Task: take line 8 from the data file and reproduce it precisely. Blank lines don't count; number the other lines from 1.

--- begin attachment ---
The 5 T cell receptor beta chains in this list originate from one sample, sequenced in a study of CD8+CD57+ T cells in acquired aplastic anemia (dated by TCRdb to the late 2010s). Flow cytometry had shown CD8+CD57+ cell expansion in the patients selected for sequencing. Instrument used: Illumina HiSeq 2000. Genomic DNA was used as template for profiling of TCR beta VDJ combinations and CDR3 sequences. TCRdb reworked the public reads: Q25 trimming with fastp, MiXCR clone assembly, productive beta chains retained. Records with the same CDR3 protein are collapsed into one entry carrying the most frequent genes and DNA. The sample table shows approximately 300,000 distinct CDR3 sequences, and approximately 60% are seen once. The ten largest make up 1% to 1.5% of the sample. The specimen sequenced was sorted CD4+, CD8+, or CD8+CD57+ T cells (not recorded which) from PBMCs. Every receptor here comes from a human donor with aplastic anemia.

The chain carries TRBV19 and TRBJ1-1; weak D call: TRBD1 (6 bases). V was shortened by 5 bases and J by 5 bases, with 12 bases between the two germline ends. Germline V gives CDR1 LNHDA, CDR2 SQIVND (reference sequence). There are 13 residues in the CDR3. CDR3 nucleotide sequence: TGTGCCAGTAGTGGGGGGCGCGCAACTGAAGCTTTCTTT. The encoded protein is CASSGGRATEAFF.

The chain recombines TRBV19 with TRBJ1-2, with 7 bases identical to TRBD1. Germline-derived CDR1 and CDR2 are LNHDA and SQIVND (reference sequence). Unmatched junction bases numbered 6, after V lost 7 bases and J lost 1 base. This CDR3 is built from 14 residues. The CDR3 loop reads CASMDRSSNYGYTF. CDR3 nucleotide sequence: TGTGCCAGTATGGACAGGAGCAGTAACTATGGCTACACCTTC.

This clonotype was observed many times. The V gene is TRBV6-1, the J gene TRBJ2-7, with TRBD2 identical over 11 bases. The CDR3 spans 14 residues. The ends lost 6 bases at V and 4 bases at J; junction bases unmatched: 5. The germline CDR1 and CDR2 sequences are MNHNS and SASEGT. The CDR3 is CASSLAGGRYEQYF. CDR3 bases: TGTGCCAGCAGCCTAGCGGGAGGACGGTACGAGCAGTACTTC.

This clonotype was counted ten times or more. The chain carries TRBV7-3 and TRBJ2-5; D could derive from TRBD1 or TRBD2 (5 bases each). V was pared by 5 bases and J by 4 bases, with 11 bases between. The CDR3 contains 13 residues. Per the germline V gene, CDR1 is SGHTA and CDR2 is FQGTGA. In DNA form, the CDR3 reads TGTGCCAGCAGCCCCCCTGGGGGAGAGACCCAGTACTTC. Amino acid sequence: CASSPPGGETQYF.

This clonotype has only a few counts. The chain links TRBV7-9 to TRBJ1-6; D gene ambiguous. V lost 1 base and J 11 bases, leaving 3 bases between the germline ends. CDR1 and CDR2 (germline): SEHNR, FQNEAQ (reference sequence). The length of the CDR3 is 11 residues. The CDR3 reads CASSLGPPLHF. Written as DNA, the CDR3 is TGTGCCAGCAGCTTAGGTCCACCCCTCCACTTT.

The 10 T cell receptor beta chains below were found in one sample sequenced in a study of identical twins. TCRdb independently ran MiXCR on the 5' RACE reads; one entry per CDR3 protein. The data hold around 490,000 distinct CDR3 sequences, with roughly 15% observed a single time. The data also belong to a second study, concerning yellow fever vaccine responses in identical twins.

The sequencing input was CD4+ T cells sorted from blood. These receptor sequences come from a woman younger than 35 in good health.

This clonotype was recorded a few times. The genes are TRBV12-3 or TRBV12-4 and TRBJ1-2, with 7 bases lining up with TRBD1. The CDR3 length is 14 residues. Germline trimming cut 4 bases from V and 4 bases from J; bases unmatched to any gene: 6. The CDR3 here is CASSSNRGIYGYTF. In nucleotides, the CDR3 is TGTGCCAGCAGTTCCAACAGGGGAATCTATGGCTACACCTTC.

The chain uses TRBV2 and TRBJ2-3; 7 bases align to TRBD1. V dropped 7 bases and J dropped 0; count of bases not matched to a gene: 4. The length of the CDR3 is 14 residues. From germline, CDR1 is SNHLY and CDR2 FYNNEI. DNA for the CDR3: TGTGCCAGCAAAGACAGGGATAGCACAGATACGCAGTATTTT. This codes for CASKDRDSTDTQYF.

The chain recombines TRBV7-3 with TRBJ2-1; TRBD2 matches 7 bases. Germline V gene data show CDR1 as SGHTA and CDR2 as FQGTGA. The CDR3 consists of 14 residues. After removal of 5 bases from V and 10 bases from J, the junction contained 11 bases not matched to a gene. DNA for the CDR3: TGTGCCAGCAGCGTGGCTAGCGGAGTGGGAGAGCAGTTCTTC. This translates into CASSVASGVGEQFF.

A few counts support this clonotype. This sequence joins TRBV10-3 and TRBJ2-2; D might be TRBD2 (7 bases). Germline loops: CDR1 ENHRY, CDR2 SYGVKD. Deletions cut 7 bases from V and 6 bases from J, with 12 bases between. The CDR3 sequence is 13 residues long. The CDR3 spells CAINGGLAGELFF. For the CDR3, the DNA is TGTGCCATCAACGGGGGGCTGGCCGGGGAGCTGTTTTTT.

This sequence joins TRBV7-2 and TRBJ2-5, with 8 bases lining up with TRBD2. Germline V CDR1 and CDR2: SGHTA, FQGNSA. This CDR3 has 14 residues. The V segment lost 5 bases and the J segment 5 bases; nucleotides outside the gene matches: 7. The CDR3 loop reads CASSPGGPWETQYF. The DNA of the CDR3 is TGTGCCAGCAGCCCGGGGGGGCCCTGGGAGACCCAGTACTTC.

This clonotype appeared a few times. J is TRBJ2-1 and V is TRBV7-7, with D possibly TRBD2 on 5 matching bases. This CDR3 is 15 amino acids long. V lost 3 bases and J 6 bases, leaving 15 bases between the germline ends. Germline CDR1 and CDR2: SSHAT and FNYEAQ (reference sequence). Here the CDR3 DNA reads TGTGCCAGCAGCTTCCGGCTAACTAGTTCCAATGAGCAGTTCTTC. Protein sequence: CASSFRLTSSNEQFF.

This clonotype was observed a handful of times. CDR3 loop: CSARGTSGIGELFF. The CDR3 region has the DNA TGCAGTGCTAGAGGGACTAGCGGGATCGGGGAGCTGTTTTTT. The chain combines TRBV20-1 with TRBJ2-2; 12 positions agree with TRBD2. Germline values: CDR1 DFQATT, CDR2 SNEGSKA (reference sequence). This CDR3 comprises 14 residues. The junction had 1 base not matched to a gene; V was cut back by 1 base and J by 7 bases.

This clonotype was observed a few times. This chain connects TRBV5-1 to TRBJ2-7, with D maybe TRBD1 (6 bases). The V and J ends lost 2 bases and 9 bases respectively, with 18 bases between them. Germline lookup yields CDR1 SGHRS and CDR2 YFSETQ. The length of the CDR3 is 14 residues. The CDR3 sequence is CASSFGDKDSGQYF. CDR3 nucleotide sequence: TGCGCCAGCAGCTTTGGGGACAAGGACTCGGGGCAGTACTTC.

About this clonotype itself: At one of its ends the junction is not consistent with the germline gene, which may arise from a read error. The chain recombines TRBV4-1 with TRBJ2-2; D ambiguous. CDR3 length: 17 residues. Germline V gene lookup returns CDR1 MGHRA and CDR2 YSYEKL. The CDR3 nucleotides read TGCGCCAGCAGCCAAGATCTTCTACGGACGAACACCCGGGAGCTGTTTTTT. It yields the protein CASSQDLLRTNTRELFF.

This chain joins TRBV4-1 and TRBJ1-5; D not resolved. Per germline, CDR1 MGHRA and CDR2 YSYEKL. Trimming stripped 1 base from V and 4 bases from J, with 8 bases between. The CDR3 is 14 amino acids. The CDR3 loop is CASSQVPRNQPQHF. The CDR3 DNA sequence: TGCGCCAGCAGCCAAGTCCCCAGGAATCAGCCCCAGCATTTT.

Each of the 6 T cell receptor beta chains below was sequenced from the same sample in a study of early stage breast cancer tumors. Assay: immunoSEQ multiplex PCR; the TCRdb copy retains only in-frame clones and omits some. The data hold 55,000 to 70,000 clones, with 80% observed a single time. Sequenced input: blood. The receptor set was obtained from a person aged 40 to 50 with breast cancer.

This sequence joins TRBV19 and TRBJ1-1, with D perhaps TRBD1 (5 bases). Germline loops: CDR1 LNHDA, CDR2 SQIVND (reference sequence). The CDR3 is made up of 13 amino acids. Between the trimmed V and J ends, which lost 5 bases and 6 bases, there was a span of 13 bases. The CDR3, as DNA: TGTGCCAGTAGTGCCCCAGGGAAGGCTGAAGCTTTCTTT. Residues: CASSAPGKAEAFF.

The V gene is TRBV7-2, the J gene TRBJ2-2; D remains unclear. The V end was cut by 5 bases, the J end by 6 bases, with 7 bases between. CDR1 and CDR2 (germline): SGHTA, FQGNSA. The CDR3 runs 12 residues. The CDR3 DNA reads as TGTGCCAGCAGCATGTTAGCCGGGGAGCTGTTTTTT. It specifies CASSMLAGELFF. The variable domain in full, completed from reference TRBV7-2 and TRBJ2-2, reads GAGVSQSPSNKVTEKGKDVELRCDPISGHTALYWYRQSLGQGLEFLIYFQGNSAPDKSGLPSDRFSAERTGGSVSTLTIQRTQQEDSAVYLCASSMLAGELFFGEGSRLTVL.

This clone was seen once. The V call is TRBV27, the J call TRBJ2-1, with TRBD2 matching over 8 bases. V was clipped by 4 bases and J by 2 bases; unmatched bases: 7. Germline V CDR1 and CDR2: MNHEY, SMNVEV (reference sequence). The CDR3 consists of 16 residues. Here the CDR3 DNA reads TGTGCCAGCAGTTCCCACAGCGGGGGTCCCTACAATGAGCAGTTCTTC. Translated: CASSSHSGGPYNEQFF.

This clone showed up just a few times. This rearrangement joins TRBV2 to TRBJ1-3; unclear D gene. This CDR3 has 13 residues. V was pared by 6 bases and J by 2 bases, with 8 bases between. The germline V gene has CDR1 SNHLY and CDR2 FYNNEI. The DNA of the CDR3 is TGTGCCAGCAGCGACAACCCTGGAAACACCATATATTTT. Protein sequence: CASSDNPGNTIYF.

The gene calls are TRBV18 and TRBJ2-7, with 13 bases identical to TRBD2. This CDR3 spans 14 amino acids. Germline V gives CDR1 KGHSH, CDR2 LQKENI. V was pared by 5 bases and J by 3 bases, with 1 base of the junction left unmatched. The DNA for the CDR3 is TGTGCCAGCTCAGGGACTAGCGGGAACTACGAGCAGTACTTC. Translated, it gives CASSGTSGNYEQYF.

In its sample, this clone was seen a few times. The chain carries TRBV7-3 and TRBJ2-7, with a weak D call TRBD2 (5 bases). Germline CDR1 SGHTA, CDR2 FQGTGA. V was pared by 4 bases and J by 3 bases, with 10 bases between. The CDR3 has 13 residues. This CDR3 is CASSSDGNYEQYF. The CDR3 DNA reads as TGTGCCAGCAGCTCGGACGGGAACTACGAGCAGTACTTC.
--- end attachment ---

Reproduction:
The sequencing input was CD4+ T cells sorted from blood. These receptor sequences come from a woman younger than 35 in good health.